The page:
How Can I Get The Credits Needed To Qualify For Social Security Disability Benefits?

Oct 13 2017 - 3:55pm

Dear Larry,
I am wrangling with the IRS about certain prior tax years, and my sisters want me to apply for disability. My social security statement says I "do not have enough credits in the right time period" for any SSDI benefits. I have many questions, but have narrowed them to 3:

1) How can I know exactly what I need to earn in the last 10 years to qualify for Social Security Disability benefits -- SSDI versus SSI -- and does it matter if nearly all the credits are in one or two years? I will be filing for a few of those years and can legitimately write off business expenses and high medical expenses, or I can be sure to have enough income in those years.

2) How do the following affect social security credits in any one year: Being in school half-time? Drawing a small pension ($3,500/year), a benefit I’ve drawn early from my work at a private company? (and if you want to answer more: Unemployment benefits? Being in hardship status with student loans?)

3) If I make a payment plan with the IRS for back-taxes, can I triage and make a priority of paying the social security part first?

I will be filing for 2016 (the 10/16 extended deadline) and some earlier years (2012-2014) because the IRS just moved me out of "uncollectible" status and we are entering negotiations about taxes they say I owe for 2008. Although I paid a lot of taxes that year, I expect I owe some for defaulted 401k loans, but not nearly what they say.

I spent most of the past 10 years taking care of sick family and back to school, finishing my undergrad degree and completing a master's (trying to shift out of the dying publishing business). Since then, freelance work has been sparse at best, and the businesses I tried to start didn't pan out.

Now I am 57 and my longtime mild autoimmune condition took a very bad turn last year, rendering work impossible—for now, I hope. But some of my doctors don’t think it will get better, and my sisters are not optimistic.

In any case, I have not been earning money since June 2016, and probably won’t be very soon.
So I must try to do my best with what I have for those past-year filings. From 2012-2014, I made so little money I couldn't afford an accountant and wasn’t going to owe anything anyway. But I was self-employed with write-offs I could decide not to use, giving me a little flexibility.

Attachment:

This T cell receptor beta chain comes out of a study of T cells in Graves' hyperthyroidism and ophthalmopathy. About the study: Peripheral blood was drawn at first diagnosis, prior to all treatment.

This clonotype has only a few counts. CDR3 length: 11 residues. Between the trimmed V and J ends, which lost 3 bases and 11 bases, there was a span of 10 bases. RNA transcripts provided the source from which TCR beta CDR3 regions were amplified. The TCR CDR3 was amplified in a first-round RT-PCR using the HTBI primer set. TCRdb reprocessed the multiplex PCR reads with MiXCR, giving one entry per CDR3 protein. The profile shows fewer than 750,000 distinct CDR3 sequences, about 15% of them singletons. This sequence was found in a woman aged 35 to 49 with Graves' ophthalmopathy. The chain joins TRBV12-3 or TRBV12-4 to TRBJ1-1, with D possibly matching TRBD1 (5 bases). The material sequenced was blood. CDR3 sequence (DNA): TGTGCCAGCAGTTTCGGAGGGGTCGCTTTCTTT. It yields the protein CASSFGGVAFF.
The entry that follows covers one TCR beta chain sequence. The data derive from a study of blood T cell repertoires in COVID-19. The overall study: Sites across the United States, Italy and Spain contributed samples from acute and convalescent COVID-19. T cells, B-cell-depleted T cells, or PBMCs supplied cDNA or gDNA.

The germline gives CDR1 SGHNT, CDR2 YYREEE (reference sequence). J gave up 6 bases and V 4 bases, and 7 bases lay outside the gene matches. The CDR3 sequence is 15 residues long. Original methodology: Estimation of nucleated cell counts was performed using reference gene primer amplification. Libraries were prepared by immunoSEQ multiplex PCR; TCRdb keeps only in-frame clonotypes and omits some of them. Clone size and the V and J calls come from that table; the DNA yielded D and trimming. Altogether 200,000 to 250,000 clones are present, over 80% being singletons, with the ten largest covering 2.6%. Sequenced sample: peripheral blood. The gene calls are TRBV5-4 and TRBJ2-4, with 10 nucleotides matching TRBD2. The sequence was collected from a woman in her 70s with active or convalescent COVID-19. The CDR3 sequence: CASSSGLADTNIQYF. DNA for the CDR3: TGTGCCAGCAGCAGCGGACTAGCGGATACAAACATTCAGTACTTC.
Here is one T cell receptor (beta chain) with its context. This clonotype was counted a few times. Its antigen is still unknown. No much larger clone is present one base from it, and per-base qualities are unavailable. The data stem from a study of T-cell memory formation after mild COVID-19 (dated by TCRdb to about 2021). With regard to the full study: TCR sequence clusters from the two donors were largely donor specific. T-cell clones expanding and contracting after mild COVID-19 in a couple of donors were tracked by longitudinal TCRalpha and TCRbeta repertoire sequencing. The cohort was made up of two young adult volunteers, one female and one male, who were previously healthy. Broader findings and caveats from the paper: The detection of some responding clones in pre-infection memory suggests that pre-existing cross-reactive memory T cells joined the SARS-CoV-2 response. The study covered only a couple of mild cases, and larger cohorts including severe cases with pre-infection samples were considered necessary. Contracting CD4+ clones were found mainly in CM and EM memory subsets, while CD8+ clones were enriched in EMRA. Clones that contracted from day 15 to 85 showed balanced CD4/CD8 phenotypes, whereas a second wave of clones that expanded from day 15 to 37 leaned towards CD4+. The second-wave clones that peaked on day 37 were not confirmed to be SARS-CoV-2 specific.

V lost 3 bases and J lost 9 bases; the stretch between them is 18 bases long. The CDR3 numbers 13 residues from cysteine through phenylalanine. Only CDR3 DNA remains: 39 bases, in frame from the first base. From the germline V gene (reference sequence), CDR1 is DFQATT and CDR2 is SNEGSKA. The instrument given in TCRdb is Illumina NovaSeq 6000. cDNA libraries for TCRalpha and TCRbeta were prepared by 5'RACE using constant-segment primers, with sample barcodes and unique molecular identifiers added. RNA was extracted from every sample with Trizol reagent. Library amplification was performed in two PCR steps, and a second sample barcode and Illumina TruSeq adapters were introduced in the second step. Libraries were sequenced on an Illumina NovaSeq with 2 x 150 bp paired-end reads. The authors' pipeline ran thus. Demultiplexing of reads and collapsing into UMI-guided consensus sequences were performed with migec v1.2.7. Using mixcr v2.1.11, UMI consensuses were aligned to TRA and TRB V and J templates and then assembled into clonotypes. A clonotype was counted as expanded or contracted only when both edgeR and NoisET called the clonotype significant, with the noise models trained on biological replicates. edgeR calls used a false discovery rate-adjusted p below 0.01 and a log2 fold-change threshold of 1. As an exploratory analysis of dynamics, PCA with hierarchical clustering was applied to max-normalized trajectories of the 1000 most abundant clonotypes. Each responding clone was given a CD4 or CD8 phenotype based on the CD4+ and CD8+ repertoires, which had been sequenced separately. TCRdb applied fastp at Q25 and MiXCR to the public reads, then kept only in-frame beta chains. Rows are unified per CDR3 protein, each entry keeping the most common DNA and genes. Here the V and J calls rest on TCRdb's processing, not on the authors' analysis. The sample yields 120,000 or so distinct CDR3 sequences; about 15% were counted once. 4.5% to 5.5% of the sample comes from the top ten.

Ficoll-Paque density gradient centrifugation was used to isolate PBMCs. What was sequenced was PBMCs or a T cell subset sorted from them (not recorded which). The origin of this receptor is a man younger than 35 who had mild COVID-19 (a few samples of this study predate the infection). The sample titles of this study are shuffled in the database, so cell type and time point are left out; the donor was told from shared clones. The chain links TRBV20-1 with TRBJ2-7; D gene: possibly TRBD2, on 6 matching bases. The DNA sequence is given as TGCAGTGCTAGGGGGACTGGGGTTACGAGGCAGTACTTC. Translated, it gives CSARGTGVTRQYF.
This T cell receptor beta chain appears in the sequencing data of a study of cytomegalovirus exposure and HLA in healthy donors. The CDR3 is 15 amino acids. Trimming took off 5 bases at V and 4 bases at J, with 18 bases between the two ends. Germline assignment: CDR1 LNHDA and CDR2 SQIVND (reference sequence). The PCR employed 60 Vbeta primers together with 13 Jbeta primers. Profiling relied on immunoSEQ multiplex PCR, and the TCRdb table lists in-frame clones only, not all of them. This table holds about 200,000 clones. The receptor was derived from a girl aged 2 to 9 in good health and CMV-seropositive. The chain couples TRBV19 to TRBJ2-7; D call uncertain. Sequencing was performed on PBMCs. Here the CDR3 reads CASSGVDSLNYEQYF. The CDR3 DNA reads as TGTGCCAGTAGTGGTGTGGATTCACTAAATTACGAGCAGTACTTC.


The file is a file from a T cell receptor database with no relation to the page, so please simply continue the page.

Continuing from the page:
Thank you very much for your attention—and the great work you do helping people sort out these important issues. I wish I had discovered you sooner. It’s amazing how quickly such issues sneak up on one with advancing age.
Sincerely, J

Hi J,

I'm sorry to hear about your health problems.

To be insured for Social Security disability benefits, you must have 20 quarters of coverage (QC) within the 40 quarter period ending with the onset of your disability (https://www.ssa.gov/OACT/ProgData/insured.html). That's the equivalent of 5 full coverage years within the 10 year span leading up to when you became disabled. You can only earn a maximum of 4 QCs in a year, and the amount needed for a QC varies by the calendar year (https://www.ssa.gov/OACT/COLA/QC.html).

Only earned income, specifically gross wages and net earnings from self-employment, is subject to Social Security taxes. None of the income you mention in your question 2 would be considered earned income, and would thus not help you obtain QCs.

I'm not an expert on IRS rules, so I can't answer your third question. I do know that in order to receive Social Security credits for self employment earnings you must file a tax return and pay the appropriate amount of self employment/Social Security taxes within 3 years, 3 months and 15 days of the end of the tax year in question. So, if you filed a tax return or amended tax return today, you could only potentially obtain Social Security credits for the years 2014, 2015 & 2016.

Best, Jerry